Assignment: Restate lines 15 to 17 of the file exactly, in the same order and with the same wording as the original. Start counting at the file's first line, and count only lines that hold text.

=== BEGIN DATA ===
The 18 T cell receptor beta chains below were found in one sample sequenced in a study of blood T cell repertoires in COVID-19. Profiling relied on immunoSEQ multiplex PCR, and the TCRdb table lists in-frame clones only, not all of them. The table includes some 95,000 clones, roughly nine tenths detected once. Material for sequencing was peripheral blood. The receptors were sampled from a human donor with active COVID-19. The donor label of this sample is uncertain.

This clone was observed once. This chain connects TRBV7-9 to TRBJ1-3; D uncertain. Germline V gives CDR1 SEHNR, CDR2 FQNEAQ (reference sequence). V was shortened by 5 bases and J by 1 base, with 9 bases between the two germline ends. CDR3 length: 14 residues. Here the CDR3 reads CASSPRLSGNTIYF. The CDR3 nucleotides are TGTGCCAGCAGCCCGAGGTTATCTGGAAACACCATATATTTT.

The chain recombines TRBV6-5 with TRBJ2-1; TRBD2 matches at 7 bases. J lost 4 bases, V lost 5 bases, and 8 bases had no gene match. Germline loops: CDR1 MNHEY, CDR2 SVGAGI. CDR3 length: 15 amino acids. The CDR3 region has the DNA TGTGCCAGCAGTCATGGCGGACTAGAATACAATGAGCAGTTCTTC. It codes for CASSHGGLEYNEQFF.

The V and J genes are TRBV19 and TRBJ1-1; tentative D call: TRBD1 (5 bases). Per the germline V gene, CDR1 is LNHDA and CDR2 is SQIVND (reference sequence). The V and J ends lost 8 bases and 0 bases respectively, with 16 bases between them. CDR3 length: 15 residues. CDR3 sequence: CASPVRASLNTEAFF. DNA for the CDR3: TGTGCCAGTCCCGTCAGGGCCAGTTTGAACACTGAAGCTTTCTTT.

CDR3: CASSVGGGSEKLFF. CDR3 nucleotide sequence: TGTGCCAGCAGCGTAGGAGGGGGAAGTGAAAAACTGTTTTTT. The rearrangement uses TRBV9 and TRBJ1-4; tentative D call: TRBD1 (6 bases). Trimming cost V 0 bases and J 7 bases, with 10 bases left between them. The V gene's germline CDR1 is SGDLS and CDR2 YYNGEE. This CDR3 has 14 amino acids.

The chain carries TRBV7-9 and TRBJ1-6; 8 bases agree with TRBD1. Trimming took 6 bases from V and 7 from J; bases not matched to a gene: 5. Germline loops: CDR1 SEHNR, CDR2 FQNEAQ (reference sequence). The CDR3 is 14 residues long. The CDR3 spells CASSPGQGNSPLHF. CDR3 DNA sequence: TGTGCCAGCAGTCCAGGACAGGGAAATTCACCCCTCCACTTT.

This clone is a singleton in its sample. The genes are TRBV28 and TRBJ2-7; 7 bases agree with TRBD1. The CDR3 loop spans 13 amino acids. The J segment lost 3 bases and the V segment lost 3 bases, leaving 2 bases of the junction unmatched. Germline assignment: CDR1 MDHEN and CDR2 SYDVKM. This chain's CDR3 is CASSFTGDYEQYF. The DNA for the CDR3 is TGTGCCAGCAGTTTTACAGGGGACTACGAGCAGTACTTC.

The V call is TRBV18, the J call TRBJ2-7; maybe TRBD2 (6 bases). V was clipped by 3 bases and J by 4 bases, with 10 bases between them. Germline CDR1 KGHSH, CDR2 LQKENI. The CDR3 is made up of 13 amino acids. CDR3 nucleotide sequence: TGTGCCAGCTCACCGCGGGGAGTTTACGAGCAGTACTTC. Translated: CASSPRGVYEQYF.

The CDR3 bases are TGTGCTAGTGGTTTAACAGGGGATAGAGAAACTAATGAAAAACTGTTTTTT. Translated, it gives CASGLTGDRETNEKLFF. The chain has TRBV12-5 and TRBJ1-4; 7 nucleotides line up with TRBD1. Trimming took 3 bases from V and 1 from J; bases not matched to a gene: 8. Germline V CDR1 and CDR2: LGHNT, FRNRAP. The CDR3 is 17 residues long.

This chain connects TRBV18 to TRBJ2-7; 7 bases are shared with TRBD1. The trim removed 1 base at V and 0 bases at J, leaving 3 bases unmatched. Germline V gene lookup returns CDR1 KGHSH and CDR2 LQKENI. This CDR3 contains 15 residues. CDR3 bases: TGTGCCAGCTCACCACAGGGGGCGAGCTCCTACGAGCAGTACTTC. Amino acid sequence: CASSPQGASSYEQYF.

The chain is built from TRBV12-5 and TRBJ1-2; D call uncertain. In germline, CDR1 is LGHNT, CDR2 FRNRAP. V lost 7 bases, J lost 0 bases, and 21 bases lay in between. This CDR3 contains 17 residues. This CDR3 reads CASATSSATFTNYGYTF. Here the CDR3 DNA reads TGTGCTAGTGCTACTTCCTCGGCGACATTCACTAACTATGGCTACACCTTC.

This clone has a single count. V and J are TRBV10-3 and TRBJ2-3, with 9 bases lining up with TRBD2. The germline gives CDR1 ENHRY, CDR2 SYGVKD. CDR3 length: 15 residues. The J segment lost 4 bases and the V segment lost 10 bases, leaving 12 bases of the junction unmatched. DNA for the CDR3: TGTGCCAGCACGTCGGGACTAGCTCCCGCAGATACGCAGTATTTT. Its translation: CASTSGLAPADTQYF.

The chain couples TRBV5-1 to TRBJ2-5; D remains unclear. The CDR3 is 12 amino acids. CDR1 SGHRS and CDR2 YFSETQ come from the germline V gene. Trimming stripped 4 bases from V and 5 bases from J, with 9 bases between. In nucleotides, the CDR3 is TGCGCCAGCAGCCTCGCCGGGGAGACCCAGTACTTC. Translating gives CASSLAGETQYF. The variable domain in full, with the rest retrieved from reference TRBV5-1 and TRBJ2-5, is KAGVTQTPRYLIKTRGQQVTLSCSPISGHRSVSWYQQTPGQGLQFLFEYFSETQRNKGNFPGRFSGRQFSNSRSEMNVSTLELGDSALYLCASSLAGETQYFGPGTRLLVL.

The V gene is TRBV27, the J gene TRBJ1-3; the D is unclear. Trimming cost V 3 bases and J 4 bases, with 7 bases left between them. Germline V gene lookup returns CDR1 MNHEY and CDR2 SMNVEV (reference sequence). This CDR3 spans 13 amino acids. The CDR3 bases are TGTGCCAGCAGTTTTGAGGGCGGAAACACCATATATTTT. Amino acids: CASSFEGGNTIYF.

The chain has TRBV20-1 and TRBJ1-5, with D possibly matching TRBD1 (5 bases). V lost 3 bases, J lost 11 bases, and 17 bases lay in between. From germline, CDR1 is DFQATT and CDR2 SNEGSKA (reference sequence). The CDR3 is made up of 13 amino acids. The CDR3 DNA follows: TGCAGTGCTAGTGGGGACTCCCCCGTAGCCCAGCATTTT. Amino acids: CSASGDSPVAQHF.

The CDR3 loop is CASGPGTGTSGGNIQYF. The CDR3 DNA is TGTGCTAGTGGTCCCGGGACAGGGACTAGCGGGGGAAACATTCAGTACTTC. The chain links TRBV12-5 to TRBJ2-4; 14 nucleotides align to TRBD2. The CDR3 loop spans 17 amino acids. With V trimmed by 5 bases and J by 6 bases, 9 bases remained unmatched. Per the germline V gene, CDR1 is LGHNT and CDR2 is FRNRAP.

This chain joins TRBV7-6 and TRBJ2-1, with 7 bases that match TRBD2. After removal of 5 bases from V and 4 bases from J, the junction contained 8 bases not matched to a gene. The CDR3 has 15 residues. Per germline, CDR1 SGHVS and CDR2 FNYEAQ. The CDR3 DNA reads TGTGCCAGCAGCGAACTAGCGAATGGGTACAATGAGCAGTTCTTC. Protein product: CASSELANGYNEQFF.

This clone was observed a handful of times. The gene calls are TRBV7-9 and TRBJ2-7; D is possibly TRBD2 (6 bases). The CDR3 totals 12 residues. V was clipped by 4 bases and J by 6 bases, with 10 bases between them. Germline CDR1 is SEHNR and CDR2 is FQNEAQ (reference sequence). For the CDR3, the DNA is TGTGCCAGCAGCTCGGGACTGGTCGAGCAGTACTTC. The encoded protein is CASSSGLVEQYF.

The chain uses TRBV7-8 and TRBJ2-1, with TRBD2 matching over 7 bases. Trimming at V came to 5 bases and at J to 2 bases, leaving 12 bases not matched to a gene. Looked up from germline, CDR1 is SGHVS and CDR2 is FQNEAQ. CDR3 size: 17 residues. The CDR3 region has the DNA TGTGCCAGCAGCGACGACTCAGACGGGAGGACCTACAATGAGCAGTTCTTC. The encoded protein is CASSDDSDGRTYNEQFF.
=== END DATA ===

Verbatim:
The chain has TRBV20-1 and TRBJ1-5, with D possibly matching TRBD1 (5 bases). V lost 3 bases, J lost 11 bases, and 17 bases lay in between. From germline, CDR1 is DFQATT and CDR2 SNEGSKA (reference sequence). The CDR3 is made up of 13 amino acids. The CDR3 DNA follows: TGCAGTGCTAGTGGGGACTCCCCCGTAGCCCAGCATTTT. Amino acids: CSASGDSPVAQHF.

The CDR3 loop is CASGPGTGTSGGNIQYF. The CDR3 DNA is TGTGCTAGTGGTCCCGGGACAGGGACTAGCGGGGGAAACATTCAGTACTTC. The chain links TRBV12-5 to TRBJ2-4; 14 nucleotides align to TRBD2. The CDR3 loop spans 17 amino acids. With V trimmed by 5 bases and J by 6 bases, 9 bases remained unmatched. Per the germline V gene, CDR1 is LGHNT and CDR2 is FRNRAP.

This chain joins TRBV7-6 and TRBJ2-1, with 7 bases that match TRBD2. After removal of 5 bases from V and 4 bases from J, the junction contained 8 bases not matched to a gene. The CDR3 has 15 residues. Per germline, CDR1 SGHVS and CDR2 FNYEAQ. The CDR3 DNA reads TGTGCCAGCAGCGAACTAGCGAATGGGTACAATGAGCAGTTCTTC. Protein product: CASSELANGYNEQFF.